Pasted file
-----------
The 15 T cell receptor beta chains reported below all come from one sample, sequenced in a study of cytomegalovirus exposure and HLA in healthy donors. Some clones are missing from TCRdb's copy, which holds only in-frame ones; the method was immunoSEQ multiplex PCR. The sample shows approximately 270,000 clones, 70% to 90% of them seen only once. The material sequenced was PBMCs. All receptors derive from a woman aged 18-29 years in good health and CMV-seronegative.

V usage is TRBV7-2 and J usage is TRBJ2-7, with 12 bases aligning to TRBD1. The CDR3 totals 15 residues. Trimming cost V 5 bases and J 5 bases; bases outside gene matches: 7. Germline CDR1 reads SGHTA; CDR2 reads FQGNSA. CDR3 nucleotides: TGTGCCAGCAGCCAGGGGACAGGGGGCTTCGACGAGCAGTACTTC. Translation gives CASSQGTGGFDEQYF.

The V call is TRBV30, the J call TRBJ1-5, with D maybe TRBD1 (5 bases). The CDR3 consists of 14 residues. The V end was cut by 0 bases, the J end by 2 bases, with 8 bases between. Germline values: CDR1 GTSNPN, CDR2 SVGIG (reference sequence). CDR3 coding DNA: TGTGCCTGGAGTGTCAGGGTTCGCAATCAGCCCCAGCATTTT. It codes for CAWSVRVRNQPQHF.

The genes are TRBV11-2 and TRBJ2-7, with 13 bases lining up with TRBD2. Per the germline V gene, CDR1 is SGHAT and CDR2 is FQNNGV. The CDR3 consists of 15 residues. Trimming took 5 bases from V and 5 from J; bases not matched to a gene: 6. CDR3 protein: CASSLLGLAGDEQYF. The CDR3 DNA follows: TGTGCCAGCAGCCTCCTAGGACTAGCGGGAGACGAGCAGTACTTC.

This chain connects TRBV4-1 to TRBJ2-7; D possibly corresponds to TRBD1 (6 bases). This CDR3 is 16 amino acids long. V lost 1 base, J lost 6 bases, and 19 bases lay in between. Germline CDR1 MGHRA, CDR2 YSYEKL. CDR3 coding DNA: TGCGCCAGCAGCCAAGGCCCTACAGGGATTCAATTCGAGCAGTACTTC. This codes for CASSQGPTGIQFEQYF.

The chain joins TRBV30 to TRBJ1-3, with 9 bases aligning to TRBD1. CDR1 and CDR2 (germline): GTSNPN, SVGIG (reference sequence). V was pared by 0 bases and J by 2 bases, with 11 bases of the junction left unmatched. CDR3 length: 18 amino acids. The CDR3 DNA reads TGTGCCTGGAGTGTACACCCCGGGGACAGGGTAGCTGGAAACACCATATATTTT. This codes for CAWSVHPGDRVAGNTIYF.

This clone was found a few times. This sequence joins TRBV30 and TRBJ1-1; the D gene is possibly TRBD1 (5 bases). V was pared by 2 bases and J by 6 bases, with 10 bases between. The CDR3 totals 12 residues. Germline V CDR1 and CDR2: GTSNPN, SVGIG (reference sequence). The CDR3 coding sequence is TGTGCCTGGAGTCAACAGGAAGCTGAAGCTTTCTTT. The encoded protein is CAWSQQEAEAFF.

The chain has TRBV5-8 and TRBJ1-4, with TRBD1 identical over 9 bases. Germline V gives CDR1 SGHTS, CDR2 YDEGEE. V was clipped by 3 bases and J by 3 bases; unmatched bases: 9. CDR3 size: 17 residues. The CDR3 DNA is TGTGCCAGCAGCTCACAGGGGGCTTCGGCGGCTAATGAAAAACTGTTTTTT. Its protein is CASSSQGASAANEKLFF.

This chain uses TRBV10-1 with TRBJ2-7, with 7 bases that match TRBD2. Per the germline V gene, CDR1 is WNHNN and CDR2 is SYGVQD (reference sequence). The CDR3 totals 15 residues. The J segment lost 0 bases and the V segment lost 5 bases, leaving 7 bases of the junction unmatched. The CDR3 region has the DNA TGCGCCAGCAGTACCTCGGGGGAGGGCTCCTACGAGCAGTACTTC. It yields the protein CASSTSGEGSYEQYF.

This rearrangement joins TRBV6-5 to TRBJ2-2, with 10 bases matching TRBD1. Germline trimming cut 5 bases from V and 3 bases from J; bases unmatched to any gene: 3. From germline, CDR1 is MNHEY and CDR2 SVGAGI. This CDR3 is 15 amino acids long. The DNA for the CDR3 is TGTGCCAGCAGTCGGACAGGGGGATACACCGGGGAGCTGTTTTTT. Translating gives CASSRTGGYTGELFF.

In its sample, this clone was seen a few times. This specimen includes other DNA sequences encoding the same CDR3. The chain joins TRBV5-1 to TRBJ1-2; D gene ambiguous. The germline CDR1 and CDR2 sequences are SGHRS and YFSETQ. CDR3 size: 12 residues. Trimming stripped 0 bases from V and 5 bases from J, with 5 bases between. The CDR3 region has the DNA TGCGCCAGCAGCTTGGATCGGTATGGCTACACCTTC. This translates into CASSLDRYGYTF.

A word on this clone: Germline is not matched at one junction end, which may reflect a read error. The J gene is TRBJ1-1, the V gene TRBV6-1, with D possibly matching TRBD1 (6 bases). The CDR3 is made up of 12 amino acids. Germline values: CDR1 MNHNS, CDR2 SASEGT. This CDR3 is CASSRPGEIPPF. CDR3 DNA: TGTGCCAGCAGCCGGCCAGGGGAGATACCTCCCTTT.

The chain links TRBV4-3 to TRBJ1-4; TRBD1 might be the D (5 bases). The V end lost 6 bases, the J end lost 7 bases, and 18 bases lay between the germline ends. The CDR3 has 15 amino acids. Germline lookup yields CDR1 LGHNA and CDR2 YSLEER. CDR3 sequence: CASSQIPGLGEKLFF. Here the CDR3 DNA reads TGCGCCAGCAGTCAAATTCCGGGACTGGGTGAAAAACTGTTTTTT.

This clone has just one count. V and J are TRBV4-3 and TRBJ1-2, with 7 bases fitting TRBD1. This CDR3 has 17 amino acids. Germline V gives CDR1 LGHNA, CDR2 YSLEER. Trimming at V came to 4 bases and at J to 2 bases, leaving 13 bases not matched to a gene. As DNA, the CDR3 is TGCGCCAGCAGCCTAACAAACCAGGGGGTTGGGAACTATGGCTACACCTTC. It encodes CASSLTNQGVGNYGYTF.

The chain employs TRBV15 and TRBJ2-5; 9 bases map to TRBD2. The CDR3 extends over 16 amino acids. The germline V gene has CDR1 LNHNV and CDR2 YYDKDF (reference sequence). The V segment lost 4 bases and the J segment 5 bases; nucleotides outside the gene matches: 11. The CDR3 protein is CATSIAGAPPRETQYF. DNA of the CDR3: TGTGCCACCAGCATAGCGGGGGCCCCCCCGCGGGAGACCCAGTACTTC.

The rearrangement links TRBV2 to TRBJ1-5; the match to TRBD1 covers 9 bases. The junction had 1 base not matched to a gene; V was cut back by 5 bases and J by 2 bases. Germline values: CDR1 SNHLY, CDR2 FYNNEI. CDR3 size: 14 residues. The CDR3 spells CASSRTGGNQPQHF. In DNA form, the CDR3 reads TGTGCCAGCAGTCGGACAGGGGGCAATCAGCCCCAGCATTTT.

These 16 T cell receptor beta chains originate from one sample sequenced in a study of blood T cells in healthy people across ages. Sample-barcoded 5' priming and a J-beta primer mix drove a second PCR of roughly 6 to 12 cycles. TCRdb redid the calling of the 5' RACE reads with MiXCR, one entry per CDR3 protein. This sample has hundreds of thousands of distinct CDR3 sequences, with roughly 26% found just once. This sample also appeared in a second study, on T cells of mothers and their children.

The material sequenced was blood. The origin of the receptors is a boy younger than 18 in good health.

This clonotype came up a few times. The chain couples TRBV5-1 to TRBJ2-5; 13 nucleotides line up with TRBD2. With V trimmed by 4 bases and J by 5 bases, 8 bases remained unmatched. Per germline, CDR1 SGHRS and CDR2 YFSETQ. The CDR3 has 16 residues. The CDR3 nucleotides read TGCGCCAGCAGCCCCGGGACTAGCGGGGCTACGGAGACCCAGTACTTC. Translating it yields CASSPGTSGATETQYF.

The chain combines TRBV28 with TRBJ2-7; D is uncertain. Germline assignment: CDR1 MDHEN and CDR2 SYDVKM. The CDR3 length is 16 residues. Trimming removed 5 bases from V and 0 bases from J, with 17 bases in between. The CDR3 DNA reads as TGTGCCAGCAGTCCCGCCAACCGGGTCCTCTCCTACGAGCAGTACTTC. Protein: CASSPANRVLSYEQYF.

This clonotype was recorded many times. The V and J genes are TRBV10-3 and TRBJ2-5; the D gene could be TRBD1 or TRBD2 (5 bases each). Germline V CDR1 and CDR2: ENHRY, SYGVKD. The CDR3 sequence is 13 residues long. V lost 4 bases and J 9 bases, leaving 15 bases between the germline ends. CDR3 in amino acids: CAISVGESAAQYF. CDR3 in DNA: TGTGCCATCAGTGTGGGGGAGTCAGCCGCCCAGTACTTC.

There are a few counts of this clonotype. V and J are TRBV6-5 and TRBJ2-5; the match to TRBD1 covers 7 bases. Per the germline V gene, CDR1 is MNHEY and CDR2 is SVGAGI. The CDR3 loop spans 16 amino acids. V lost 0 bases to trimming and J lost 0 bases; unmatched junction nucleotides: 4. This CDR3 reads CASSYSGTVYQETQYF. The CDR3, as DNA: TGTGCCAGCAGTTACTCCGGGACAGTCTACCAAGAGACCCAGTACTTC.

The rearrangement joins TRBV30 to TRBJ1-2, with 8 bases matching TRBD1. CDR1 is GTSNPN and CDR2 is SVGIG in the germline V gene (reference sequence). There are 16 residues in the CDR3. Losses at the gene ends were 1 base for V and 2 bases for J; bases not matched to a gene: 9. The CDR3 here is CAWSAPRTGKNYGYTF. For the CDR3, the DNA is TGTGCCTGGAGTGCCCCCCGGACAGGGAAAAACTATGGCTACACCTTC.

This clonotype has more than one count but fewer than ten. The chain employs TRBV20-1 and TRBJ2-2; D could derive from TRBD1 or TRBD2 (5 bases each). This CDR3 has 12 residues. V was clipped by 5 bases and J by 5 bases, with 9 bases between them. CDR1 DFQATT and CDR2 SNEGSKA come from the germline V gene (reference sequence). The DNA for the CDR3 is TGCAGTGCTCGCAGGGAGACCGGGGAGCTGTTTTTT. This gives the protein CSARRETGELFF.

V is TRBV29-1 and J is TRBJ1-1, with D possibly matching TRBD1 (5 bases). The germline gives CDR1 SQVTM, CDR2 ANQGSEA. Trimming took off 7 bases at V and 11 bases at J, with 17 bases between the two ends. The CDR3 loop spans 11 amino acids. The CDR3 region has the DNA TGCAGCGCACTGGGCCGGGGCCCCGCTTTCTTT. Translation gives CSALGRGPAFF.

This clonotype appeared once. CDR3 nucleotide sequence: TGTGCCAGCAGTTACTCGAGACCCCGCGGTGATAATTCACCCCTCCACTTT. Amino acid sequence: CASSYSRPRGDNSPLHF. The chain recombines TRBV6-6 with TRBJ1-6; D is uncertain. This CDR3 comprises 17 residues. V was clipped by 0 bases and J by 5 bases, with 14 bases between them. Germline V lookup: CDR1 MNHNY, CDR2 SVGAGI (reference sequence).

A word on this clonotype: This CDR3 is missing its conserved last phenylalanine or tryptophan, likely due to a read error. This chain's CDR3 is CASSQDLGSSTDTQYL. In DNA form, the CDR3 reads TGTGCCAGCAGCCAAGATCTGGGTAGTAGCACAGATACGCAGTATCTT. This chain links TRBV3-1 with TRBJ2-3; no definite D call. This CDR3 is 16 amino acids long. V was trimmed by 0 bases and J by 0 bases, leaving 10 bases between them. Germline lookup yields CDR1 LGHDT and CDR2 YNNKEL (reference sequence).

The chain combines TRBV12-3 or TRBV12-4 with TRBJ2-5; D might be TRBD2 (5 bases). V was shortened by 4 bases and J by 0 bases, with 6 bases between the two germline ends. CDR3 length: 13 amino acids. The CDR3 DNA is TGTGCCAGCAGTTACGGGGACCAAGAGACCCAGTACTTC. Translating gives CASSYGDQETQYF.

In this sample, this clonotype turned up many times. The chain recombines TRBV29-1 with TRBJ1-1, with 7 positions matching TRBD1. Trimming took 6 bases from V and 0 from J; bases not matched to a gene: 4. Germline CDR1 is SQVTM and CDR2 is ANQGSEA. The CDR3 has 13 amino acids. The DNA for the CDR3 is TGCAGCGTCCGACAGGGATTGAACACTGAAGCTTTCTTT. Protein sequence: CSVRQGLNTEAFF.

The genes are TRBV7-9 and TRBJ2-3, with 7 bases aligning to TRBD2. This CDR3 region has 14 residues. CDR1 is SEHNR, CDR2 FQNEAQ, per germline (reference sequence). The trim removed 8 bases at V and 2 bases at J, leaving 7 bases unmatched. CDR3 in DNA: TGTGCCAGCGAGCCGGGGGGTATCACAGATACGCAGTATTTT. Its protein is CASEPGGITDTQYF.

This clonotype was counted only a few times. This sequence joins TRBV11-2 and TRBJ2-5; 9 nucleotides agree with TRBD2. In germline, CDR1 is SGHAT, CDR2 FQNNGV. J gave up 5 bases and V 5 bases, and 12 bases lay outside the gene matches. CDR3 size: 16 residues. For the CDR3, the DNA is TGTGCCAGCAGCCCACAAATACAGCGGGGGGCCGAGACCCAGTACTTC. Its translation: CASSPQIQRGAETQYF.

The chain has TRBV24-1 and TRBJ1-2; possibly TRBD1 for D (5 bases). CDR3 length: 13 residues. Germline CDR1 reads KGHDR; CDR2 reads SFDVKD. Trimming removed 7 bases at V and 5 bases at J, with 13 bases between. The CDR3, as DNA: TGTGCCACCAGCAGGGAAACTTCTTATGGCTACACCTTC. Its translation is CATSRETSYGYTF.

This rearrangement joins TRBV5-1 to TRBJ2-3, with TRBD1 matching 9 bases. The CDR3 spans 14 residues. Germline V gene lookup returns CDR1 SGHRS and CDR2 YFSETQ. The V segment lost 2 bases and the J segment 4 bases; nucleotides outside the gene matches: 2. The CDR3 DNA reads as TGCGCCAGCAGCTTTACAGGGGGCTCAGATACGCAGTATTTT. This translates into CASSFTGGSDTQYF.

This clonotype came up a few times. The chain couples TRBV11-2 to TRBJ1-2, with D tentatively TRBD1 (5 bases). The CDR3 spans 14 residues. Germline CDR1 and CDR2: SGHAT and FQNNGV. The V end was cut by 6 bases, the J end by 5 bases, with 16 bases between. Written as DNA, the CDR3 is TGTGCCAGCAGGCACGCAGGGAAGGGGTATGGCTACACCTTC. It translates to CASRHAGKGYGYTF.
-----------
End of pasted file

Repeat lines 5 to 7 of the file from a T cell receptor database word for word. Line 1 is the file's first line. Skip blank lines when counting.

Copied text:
This chain connects TRBV4-1 to TRBJ2-7; D possibly corresponds to TRBD1 (6 bases). This CDR3 is 16 amino acids long. V lost 1 base, J lost 6 bases, and 19 bases lay in between. Germline CDR1 MGHRA, CDR2 YSYEKL. CDR3 coding DNA: TGCGCCAGCAGCCAAGGCCCTACAGGGATTCAATTCGAGCAGTACTTC. This codes for CASSQGPTGIQFEQYF.

The chain joins TRBV30 to TRBJ1-3, with 9 bases aligning to TRBD1. CDR1 and CDR2 (germline): GTSNPN, SVGIG (reference sequence). V was pared by 0 bases and J by 2 bases, with 11 bases of the junction left unmatched. CDR3 length: 18 amino acids. The CDR3 DNA reads TGTGCCTGGAGTGTACACCCCGGGGACAGGGTAGCTGGAAACACCATATATTTT. This codes for CAWSVHPGDRVAGNTIYF.

This clone was found a few times. This sequence joins TRBV30 and TRBJ1-1; the D gene is possibly TRBD1 (5 bases). V was pared by 2 bases and J by 6 bases, with 10 bases between. The CDR3 totals 12 residues. Germline V CDR1 and CDR2: GTSNPN, SVGIG (reference sequence). The CDR3 coding sequence is TGTGCCTGGAGTCAACAGGAAGCTGAAGCTTTCTTT. The encoded protein is CAWSQQEAEAFF.